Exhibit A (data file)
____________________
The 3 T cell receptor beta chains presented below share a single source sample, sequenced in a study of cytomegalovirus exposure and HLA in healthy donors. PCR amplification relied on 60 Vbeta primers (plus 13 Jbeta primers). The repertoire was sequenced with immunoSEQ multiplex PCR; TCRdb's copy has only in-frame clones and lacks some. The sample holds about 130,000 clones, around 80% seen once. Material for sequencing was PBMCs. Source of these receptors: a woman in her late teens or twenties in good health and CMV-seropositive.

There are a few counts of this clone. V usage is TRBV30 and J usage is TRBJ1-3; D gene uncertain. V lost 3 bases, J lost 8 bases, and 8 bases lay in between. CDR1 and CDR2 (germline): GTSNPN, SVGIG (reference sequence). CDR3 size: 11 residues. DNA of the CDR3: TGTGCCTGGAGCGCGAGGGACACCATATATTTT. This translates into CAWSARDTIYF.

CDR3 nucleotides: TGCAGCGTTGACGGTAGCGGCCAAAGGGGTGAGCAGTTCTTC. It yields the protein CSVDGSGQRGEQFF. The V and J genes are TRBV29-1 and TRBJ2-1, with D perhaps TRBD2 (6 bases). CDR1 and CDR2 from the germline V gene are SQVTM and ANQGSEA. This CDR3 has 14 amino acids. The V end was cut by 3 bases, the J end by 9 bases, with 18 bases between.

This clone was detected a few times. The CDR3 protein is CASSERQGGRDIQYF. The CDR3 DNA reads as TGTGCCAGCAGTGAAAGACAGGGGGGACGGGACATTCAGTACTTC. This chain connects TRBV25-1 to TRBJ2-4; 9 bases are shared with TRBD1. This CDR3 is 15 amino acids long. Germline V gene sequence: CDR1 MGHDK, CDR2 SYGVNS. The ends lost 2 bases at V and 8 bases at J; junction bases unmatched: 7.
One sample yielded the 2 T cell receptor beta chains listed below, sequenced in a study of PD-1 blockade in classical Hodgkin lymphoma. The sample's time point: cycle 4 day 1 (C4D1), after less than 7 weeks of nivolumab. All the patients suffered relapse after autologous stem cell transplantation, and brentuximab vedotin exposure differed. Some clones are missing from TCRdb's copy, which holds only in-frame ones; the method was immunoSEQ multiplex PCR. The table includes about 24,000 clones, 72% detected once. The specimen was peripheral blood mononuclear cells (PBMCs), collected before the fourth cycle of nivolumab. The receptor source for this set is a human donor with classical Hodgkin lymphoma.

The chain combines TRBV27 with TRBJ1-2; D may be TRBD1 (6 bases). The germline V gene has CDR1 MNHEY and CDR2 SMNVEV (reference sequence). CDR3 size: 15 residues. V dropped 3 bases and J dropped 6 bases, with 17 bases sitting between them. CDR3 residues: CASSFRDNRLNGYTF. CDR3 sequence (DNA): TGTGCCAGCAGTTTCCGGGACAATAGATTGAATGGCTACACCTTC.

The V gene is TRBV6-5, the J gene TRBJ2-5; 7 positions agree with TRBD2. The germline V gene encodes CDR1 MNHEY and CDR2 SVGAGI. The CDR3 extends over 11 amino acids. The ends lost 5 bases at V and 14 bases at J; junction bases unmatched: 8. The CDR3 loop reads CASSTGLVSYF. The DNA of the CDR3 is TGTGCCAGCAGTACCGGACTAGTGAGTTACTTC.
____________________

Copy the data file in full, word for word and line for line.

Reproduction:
The 3 T cell receptor beta chains presented below share a single source sample, sequenced in a study of cytomegalovirus exposure and HLA in healthy donors. PCR amplification relied on 60 Vbeta primers (plus 13 Jbeta primers). The repertoire was sequenced with immunoSEQ multiplex PCR; TCRdb's copy has only in-frame clones and lacks some. The sample holds about 130,000 clones, around 80% seen once. Material for sequencing was PBMCs. Source of these receptors: a woman in her late teens or twenties in good health and CMV-seropositive.

There are a few counts of this clone. V usage is TRBV30 and J usage is TRBJ1-3; D gene uncertain. V lost 3 bases, J lost 8 bases, and 8 bases lay in between. CDR1 and CDR2 (germline): GTSNPN, SVGIG (reference sequence). CDR3 size: 11 residues. DNA of the CDR3: TGTGCCTGGAGCGCGAGGGACACCATATATTTT. This translates into CAWSARDTIYF.

CDR3 nucleotides: TGCAGCGTTGACGGTAGCGGCCAAAGGGGTGAGCAGTTCTTC. It yields the protein CSVDGSGQRGEQFF. The V and J genes are TRBV29-1 and TRBJ2-1, with D perhaps TRBD2 (6 bases). CDR1 and CDR2 from the germline V gene are SQVTM and ANQGSEA. This CDR3 has 14 amino acids. The V end was cut by 3 bases, the J end by 9 bases, with 18 bases between.

This clone was detected a few times. The CDR3 protein is CASSERQGGRDIQYF. The CDR3 DNA reads as TGTGCCAGCAGTGAAAGACAGGGGGGACGGGACATTCAGTACTTC. This chain connects TRBV25-1 to TRBJ2-4; 9 bases are shared with TRBD1. This CDR3 is 15 amino acids long. Germline V gene sequence: CDR1 MGHDK, CDR2 SYGVNS. The ends lost 2 bases at V and 8 bases at J; junction bases unmatched: 7.
One sample yielded the 2 T cell receptor beta chains listed below, sequenced in a study of PD-1 blockade in classical Hodgkin lymphoma. The sample's time point: cycle 4 day 1 (C4D1), after less than 7 weeks of nivolumab. All the patients suffered relapse after autologous stem cell transplantation, and brentuximab vedotin exposure differed. Some clones are missing from TCRdb's copy, which holds only in-frame ones; the method was immunoSEQ multiplex PCR. The table includes about 24,000 clones, 72% detected once. The specimen was peripheral blood mononuclear cells (PBMCs), collected before the fourth cycle of nivolumab. The receptor source for this set is a human donor with classical Hodgkin lymphoma.

The chain combines TRBV27 with TRBJ1-2; D may be TRBD1 (6 bases). The germline V gene has CDR1 MNHEY and CDR2 SMNVEV (reference sequence). CDR3 size: 15 residues. V dropped 3 bases and J dropped 6 bases, with 17 bases sitting between them. CDR3 residues: CASSFRDNRLNGYTF. CDR3 sequence (DNA): TGTGCCAGCAGTTTCCGGGACAATAGATTGAATGGCTACACCTTC.

The V gene is TRBV6-5, the J gene TRBJ2-5; 7 positions agree with TRBD2. The germline V gene encodes CDR1 MNHEY and CDR2 SVGAGI. The CDR3 extends over 11 amino acids. The ends lost 5 bases at V and 14 bases at J; junction bases unmatched: 8. The CDR3 loop reads CASSTGLVSYF. The DNA of the CDR3 is TGTGCCAGCAGTACCGGACTAGTGAGTTACTTC.